Mary Anne Case is a law professor at the University of Chicago. She teaches on a variety of legal topics, including sexual discrimination, religious freedom, constitutional law and feminist jurisprudence.
Caroline Mala Corbin is a law professor at the University of Miami who specializes in First Amendment issues, such as free speech and religious freedom.
Marc DeGirolami is a law professor and associate director of the Center for Law and Religion at St. John’s University in Queens, New York. He is the author of The Tragedy of Religious Freedom.
Garrett Epps is a law professor at the University of Baltimore who specializes in constitutional law. He covers the Supreme Court for The Atlantic as a contributing writer and is the author of several books on the topic, including American Justice 2014: Nine Clashing Visions on the Supreme Court.
Howard Friedman is a professor of law emeritus at the University of Toledo in Ohio. He maintains a blog called Religion Clause, which tracks religious freedom-related lawsuits in the U.S. and around the world.
Richard Garnett is a professor of law and political science at the University of Notre Dame. He is an expert on the Supreme Court, church-state issues, religious liberty and Catholic social thought.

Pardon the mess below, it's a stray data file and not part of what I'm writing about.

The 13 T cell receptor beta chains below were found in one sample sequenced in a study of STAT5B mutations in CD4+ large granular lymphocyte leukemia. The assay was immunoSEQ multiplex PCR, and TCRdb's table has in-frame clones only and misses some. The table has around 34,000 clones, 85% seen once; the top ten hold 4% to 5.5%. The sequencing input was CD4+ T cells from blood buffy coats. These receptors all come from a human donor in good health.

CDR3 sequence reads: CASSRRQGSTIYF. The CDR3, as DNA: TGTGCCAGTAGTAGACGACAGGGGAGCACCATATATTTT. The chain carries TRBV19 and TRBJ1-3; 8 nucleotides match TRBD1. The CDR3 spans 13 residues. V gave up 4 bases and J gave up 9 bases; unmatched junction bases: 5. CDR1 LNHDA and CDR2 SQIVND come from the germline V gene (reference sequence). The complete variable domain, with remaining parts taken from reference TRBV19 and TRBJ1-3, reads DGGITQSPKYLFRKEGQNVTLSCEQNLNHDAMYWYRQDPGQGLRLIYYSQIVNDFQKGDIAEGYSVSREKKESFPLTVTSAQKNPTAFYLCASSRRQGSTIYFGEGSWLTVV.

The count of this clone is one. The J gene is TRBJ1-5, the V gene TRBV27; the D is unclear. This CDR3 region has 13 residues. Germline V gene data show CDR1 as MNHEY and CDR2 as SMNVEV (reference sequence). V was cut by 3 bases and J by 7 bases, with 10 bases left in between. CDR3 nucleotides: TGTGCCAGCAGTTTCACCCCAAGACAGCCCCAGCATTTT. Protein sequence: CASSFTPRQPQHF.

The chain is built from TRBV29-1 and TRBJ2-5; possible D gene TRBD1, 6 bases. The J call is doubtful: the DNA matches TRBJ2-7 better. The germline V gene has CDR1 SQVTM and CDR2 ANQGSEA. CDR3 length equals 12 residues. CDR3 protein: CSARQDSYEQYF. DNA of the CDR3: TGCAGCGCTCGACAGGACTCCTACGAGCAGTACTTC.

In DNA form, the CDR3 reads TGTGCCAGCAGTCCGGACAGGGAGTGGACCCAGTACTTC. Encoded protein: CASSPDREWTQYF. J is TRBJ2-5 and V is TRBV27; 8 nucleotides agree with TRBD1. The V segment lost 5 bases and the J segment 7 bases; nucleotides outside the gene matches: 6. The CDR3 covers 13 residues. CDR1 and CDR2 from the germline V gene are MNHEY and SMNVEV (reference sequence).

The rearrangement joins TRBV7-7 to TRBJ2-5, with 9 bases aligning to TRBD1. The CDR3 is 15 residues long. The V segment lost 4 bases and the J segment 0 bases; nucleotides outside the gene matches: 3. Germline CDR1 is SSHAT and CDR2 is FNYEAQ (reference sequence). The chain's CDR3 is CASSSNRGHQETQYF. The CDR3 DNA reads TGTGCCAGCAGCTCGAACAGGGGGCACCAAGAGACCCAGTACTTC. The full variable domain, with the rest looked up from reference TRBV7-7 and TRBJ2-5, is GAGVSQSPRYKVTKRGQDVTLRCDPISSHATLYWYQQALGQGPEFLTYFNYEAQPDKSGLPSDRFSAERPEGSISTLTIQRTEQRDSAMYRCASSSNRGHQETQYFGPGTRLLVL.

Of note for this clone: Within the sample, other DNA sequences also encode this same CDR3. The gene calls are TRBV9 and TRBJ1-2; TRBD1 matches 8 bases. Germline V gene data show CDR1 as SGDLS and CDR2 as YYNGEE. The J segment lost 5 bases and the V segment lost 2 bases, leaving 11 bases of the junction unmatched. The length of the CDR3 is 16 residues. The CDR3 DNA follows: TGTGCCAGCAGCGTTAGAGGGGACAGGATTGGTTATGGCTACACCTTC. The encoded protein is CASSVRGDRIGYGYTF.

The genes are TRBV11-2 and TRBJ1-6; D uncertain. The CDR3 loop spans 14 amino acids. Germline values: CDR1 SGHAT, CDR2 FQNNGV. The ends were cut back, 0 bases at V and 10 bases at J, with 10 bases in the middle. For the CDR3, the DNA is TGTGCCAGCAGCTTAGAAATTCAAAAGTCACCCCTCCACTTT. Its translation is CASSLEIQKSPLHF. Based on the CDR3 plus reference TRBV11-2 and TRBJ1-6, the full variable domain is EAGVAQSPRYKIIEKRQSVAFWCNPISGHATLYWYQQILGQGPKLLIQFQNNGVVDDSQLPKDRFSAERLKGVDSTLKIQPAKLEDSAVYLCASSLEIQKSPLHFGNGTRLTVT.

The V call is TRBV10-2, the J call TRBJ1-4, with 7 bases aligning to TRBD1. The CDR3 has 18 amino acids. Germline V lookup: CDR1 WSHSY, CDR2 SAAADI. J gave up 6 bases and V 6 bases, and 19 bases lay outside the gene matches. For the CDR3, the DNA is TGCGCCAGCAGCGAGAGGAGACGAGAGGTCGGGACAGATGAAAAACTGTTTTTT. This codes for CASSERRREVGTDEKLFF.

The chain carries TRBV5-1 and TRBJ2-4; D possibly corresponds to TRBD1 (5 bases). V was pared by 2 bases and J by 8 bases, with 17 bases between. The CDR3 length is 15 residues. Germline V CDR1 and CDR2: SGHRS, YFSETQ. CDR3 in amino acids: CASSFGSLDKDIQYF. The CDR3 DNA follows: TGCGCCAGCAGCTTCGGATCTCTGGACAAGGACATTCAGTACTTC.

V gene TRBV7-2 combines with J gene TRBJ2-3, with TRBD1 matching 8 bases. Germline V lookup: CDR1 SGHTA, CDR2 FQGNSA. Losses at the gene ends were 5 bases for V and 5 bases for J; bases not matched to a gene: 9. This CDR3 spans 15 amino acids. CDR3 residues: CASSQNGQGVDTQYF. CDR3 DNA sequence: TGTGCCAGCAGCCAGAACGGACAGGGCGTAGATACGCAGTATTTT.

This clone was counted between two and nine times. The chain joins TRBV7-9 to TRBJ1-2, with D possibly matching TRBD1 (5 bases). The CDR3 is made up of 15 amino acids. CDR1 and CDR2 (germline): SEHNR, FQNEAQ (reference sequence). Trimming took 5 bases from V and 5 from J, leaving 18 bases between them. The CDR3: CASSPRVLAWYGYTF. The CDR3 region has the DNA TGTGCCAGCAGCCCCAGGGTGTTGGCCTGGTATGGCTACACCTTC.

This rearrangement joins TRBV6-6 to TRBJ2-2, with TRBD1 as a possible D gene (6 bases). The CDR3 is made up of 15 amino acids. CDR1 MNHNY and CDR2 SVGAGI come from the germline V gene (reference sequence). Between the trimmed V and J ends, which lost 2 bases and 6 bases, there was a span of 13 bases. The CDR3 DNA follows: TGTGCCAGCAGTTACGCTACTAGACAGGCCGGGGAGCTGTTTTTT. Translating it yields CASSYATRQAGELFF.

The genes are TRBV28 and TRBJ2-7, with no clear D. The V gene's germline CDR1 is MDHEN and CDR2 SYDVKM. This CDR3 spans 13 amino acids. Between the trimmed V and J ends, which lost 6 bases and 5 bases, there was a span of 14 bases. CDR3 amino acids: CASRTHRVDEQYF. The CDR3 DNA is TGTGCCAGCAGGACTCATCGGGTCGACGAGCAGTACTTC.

Frederick Gedicks is an expert on law and religion who teaches at Brigham Young University’s J. Reuben Clark Law School. His current research focuses on how the Supreme Court’s 2014 ruling in Burwell v. Hobby Lobby Stores Inc. affected religious accommodation statutes.
Luke Goodrich is vice president and senior counsel for the Becket Fund for Religious Liberty, a firm that specializes in religious freedom cases. He is also an adjunct professor of constitutional law at the University of Utah.
Sarah Barringer Gordon is a professor of constitutional law and history at the University of Pennsylvania. She specializes in church-state conflicts and American religious history. She is the author of The Mormon Question: Polygamy and Constitutional Conflict in Nineteenth-Century America and The Spirit of the Law: Religious Voices and the Constitution in Modern America.
Marci A. Hamilton is the Robert A. Fox Leadership Program Professor of Practice at the University of Pennsylvania. She is also the founder, CEO and academic director for Child USA, a nonprofit think tank aimed at ending child abuse. Hamilton, who began her career as a lawyer, is an expert on child sex abuse statutes, as well as law and religion. She is author of God vs. the Gavel: The Perils of Extreme Religious Liberty.